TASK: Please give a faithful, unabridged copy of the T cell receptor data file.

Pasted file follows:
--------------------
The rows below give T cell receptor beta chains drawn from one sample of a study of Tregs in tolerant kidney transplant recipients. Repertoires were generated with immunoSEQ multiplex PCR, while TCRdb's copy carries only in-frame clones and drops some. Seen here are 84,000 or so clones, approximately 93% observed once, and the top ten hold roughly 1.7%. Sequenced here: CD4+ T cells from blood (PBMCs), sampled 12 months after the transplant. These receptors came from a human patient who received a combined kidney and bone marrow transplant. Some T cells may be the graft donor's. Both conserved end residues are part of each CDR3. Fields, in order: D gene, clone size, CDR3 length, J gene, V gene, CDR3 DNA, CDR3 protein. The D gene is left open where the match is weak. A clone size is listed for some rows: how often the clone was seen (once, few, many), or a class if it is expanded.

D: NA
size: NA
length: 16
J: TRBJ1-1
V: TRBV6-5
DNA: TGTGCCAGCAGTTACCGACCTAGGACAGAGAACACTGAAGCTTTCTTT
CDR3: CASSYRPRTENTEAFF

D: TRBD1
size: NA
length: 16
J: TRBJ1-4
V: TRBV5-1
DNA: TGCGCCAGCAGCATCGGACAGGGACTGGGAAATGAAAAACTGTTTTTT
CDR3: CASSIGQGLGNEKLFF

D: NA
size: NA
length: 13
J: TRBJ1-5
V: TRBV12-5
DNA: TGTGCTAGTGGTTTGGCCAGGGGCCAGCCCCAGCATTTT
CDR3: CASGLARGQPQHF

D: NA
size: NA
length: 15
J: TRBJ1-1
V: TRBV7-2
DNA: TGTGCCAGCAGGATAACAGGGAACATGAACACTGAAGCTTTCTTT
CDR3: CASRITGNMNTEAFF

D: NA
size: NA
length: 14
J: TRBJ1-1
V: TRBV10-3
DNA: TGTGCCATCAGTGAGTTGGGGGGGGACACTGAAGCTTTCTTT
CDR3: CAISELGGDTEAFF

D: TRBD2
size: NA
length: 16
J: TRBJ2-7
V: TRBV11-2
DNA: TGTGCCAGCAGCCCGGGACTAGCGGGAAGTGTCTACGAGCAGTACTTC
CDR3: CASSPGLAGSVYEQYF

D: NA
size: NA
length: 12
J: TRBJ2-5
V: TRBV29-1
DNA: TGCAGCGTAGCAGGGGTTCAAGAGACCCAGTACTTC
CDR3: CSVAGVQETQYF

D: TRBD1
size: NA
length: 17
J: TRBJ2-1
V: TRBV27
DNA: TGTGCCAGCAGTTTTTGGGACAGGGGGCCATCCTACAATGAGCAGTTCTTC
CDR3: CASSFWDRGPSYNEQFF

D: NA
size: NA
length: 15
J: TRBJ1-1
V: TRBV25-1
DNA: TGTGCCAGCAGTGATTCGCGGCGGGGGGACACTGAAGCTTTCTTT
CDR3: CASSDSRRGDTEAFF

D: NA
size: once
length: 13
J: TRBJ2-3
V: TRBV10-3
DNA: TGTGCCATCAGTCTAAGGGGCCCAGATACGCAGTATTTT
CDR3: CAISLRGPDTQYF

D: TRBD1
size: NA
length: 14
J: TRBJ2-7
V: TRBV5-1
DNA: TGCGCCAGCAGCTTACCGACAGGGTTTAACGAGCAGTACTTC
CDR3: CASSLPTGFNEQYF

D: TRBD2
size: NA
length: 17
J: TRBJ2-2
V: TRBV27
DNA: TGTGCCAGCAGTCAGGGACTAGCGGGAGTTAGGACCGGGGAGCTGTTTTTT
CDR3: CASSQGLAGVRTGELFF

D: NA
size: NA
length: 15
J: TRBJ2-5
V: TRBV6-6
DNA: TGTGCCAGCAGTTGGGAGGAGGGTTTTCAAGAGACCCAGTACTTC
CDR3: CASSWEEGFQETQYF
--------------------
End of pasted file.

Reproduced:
The rows below give T cell receptor beta chains drawn from one sample of a study of Tregs in tolerant kidney transplant recipients. Repertoires were generated with immunoSEQ multiplex PCR, while TCRdb's copy carries only in-frame clones and drops some. Seen here are 84,000 or so clones, approximately 93% observed once, and the top ten hold roughly 1.7%. Sequenced here: CD4+ T cells from blood (PBMCs), sampled 12 months after the transplant. These receptors came from a human patient who received a combined kidney and bone marrow transplant. Some T cells may be the graft donor's. Both conserved end residues are part of each CDR3. Fields, in order: D gene, clone size, CDR3 length, J gene, V gene, CDR3 DNA, CDR3 protein. The D gene is left open where the match is weak. A clone size is listed for some rows: how often the clone was seen (once, few, many), or a class if it is expanded.

D: NA
size: NA
length: 16
J: TRBJ1-1
V: TRBV6-5
DNA: TGTGCCAGCAGTTACCGACCTAGGACAGAGAACACTGAAGCTTTCTTT
CDR3: CASSYRPRTENTEAFF

D: TRBD1
size: NA
length: 16
J: TRBJ1-4
V: TRBV5-1
DNA: TGCGCCAGCAGCATCGGACAGGGACTGGGAAATGAAAAACTGTTTTTT
CDR3: CASSIGQGLGNEKLFF

D: NA
size: NA
length: 13
J: TRBJ1-5
V: TRBV12-5
DNA: TGTGCTAGTGGTTTGGCCAGGGGCCAGCCCCAGCATTTT
CDR3: CASGLARGQPQHF

D: NA
size: NA
length: 15
J: TRBJ1-1
V: TRBV7-2
DNA: TGTGCCAGCAGGATAACAGGGAACATGAACACTGAAGCTTTCTTT
CDR3: CASRITGNMNTEAFF

D: NA
size: NA
length: 14
J: TRBJ1-1
V: TRBV10-3
DNA: TGTGCCATCAGTGAGTTGGGGGGGGACACTGAAGCTTTCTTT
CDR3: CAISELGGDTEAFF

D: TRBD2
size: NA
length: 16
J: TRBJ2-7
V: TRBV11-2
DNA: TGTGCCAGCAGCCCGGGACTAGCGGGAAGTGTCTACGAGCAGTACTTC
CDR3: CASSPGLAGSVYEQYF

D: NA
size: NA
length: 12
J: TRBJ2-5
V: TRBV29-1
DNA: TGCAGCGTAGCAGGGGTTCAAGAGACCCAGTACTTC
CDR3: CSVAGVQETQYF

D: TRBD1
size: NA
length: 17
J: TRBJ2-1
V: TRBV27
DNA: TGTGCCAGCAGTTTTTGGGACAGGGGGCCATCCTACAATGAGCAGTTCTTC
CDR3: CASSFWDRGPSYNEQFF

D: NA
size: NA
length: 15
J: TRBJ1-1
V: TRBV25-1
DNA: TGTGCCAGCAGTGATTCGCGGCGGGGGGACACTGAAGCTTTCTTT
CDR3: CASSDSRRGDTEAFF

D: NA
size: once
length: 13
J: TRBJ2-3
V: TRBV10-3
DNA: TGTGCCATCAGTCTAAGGGGCCCAGATACGCAGTATTTT
CDR3: CAISLRGPDTQYF

D: TRBD1
size: NA
length: 14
J: TRBJ2-7
V: TRBV5-1
DNA: TGCGCCAGCAGCTTACCGACAGGGTTTAACGAGCAGTACTTC
CDR3: CASSLPTGFNEQYF

D: TRBD2
size: NA
length: 17
J: TRBJ2-2
V: TRBV27
DNA: TGTGCCAGCAGTCAGGGACTAGCGGGAGTTAGGACCGGGGAGCTGTTTTTT
CDR3: CASSQGLAGVRTGELFF

D: NA
size: NA
length: 15
J: TRBJ2-5
V: TRBV6-6
DNA: TGTGCCAGCAGTTGGGAGGAGGGTTTTCAAGAGACCCAGTACTTC
CDR3: CASSWEEGFQETQYF